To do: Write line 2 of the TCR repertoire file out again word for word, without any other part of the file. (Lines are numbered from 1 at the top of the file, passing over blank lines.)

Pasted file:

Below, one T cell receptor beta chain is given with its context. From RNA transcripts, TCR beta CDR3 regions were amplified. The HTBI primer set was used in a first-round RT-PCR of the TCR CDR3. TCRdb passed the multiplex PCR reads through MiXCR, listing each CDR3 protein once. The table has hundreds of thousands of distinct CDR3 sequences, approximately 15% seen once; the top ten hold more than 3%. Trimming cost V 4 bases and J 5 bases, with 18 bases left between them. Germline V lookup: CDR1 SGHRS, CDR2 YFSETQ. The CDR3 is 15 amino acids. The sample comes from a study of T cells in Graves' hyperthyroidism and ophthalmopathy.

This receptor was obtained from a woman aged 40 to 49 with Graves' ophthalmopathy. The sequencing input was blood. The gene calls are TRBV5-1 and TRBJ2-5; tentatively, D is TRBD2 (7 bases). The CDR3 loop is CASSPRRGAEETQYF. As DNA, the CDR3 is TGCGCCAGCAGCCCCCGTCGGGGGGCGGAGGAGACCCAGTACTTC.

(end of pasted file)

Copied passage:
This receptor was obtained from a woman aged 40 to 49 with Graves' ophthalmopathy. The sequencing input was blood. The gene calls are TRBV5-1 and TRBJ2-5; tentatively, D is TRBD2 (7 bases). The CDR3 loop is CASSPRRGAEETQYF. As DNA, the CDR3 is TGCGCCAGCAGCCCCCGTCGGGGGGCGGAGGAGACCCAGTACTTC.